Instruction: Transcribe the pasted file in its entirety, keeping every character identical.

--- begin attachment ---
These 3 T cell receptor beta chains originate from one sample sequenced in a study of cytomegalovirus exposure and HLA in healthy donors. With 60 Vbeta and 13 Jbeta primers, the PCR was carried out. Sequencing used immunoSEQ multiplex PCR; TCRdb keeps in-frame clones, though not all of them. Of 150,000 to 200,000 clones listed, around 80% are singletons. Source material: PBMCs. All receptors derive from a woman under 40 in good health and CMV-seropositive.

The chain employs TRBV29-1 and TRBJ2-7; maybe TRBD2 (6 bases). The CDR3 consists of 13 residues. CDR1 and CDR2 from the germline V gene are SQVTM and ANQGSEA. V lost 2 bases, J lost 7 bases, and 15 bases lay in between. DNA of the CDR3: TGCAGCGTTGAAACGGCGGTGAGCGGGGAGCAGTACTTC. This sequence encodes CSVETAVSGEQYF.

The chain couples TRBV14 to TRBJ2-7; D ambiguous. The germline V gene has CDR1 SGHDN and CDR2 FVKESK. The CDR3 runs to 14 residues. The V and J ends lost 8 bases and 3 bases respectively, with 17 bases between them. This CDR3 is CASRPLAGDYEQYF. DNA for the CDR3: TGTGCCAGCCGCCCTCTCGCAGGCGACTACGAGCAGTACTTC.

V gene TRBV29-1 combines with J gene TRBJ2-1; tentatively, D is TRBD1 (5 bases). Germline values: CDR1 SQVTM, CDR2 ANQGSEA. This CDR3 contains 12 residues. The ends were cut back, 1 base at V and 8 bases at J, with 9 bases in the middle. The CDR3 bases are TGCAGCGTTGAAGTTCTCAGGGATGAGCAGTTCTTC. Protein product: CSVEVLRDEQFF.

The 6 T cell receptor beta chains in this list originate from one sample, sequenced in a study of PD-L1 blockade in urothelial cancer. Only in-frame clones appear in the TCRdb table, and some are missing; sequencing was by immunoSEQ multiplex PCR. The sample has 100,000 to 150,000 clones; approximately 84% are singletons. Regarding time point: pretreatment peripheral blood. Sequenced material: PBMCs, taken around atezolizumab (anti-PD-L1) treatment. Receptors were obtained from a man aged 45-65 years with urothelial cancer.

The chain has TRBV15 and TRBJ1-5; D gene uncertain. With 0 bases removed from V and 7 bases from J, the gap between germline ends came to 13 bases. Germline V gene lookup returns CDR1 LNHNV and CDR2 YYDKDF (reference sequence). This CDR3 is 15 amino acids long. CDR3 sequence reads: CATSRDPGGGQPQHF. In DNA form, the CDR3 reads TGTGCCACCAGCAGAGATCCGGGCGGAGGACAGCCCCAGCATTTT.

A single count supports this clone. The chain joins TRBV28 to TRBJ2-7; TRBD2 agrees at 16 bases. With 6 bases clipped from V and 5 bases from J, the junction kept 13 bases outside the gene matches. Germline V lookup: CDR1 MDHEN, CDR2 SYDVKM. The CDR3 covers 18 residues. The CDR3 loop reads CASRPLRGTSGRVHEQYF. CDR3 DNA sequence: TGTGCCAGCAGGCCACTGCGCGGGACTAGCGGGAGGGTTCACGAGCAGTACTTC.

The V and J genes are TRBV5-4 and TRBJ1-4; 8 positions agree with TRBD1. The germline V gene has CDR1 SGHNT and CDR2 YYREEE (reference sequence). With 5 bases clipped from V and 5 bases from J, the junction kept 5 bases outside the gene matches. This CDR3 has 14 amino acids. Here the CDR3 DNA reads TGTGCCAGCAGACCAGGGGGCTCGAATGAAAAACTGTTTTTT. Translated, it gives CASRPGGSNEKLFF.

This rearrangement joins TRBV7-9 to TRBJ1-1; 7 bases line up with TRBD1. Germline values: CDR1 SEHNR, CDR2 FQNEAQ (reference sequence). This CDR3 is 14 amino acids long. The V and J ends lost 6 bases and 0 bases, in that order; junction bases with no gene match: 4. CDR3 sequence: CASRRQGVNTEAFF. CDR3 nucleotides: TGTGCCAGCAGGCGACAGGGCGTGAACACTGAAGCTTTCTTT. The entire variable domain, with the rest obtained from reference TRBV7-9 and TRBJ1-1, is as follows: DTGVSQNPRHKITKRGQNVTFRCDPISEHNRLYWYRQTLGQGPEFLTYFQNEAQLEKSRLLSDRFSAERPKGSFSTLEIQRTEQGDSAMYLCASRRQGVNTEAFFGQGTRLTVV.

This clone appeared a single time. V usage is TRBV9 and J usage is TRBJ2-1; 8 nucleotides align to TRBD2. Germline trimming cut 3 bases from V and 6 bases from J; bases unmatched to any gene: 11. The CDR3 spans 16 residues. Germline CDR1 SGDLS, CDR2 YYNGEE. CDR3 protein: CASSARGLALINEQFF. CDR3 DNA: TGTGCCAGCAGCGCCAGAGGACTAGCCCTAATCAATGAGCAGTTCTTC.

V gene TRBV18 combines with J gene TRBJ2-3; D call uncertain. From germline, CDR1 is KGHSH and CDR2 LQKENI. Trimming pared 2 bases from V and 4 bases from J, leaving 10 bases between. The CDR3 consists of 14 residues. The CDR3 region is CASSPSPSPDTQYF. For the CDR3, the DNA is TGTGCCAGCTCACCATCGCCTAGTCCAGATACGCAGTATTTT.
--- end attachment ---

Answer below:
These 3 T cell receptor beta chains originate from one sample sequenced in a study of cytomegalovirus exposure and HLA in healthy donors. With 60 Vbeta and 13 Jbeta primers, the PCR was carried out. Sequencing used immunoSEQ multiplex PCR; TCRdb keeps in-frame clones, though not all of them. Of 150,000 to 200,000 clones listed, around 80% are singletons. Source material: PBMCs. All receptors derive from a woman under 40 in good health and CMV-seropositive.

The chain employs TRBV29-1 and TRBJ2-7; maybe TRBD2 (6 bases). The CDR3 consists of 13 residues. CDR1 and CDR2 from the germline V gene are SQVTM and ANQGSEA. V lost 2 bases, J lost 7 bases, and 15 bases lay in between. DNA of the CDR3: TGCAGCGTTGAAACGGCGGTGAGCGGGGAGCAGTACTTC. This sequence encodes CSVETAVSGEQYF.

The chain couples TRBV14 to TRBJ2-7; D ambiguous. The germline V gene has CDR1 SGHDN and CDR2 FVKESK. The CDR3 runs to 14 residues. The V and J ends lost 8 bases and 3 bases respectively, with 17 bases between them. This CDR3 is CASRPLAGDYEQYF. DNA for the CDR3: TGTGCCAGCCGCCCTCTCGCAGGCGACTACGAGCAGTACTTC.

V gene TRBV29-1 combines with J gene TRBJ2-1; tentatively, D is TRBD1 (5 bases). Germline values: CDR1 SQVTM, CDR2 ANQGSEA. This CDR3 contains 12 residues. The ends were cut back, 1 base at V and 8 bases at J, with 9 bases in the middle. The CDR3 bases are TGCAGCGTTGAAGTTCTCAGGGATGAGCAGTTCTTC. Protein product: CSVEVLRDEQFF.

The 6 T cell receptor beta chains in this list originate from one sample, sequenced in a study of PD-L1 blockade in urothelial cancer. Only in-frame clones appear in the TCRdb table, and some are missing; sequencing was by immunoSEQ multiplex PCR. The sample has 100,000 to 150,000 clones; approximately 84% are singletons. Regarding time point: pretreatment peripheral blood. Sequenced material: PBMCs, taken around atezolizumab (anti-PD-L1) treatment. Receptors were obtained from a man aged 45-65 years with urothelial cancer.

The chain has TRBV15 and TRBJ1-5; D gene uncertain. With 0 bases removed from V and 7 bases from J, the gap between germline ends came to 13 bases. Germline V gene lookup returns CDR1 LNHNV and CDR2 YYDKDF (reference sequence). This CDR3 is 15 amino acids long. CDR3 sequence reads: CATSRDPGGGQPQHF. In DNA form, the CDR3 reads TGTGCCACCAGCAGAGATCCGGGCGGAGGACAGCCCCAGCATTTT.

A single count supports this clone. The chain joins TRBV28 to TRBJ2-7; TRBD2 agrees at 16 bases. With 6 bases clipped from V and 5 bases from J, the junction kept 13 bases outside the gene matches. Germline V lookup: CDR1 MDHEN, CDR2 SYDVKM. The CDR3 covers 18 residues. The CDR3 loop reads CASRPLRGTSGRVHEQYF. CDR3 DNA sequence: TGTGCCAGCAGGCCACTGCGCGGGACTAGCGGGAGGGTTCACGAGCAGTACTTC.

The V and J genes are TRBV5-4 and TRBJ1-4; 8 positions agree with TRBD1. The germline V gene has CDR1 SGHNT and CDR2 YYREEE (reference sequence). With 5 bases clipped from V and 5 bases from J, the junction kept 5 bases outside the gene matches. This CDR3 has 14 amino acids. Here the CDR3 DNA reads TGTGCCAGCAGACCAGGGGGCTCGAATGAAAAACTGTTTTTT. Translated, it gives CASRPGGSNEKLFF.

This rearrangement joins TRBV7-9 to TRBJ1-1; 7 bases line up with TRBD1. Germline values: CDR1 SEHNR, CDR2 FQNEAQ (reference sequence). This CDR3 is 14 amino acids long. The V and J ends lost 6 bases and 0 bases, in that order; junction bases with no gene match: 4. CDR3 sequence: CASRRQGVNTEAFF. CDR3 nucleotides: TGTGCCAGCAGGCGACAGGGCGTGAACACTGAAGCTTTCTTT. The entire variable domain, with the rest obtained from reference TRBV7-9 and TRBJ1-1, is as follows: DTGVSQNPRHKITKRGQNVTFRCDPISEHNRLYWYRQTLGQGPEFLTYFQNEAQLEKSRLLSDRFSAERPKGSFSTLEIQRTEQGDSAMYLCASRRQGVNTEAFFGQGTRLTVV.

This clone appeared a single time. V usage is TRBV9 and J usage is TRBJ2-1; 8 nucleotides align to TRBD2. Germline trimming cut 3 bases from V and 6 bases from J; bases unmatched to any gene: 11. The CDR3 spans 16 residues. Germline CDR1 SGDLS, CDR2 YYNGEE. CDR3 protein: CASSARGLALINEQFF. CDR3 DNA: TGTGCCAGCAGCGCCAGAGGACTAGCCCTAATCAATGAGCAGTTCTTC.

V gene TRBV18 combines with J gene TRBJ2-3; D call uncertain. From germline, CDR1 is KGHSH and CDR2 LQKENI. Trimming pared 2 bases from V and 4 bases from J, leaving 10 bases between. The CDR3 consists of 14 residues. The CDR3 region is CASSPSPSPDTQYF. For the CDR3, the DNA is TGTGCCAGCTCACCATCGCCTAGTCCAGATACGCAGTATTTT.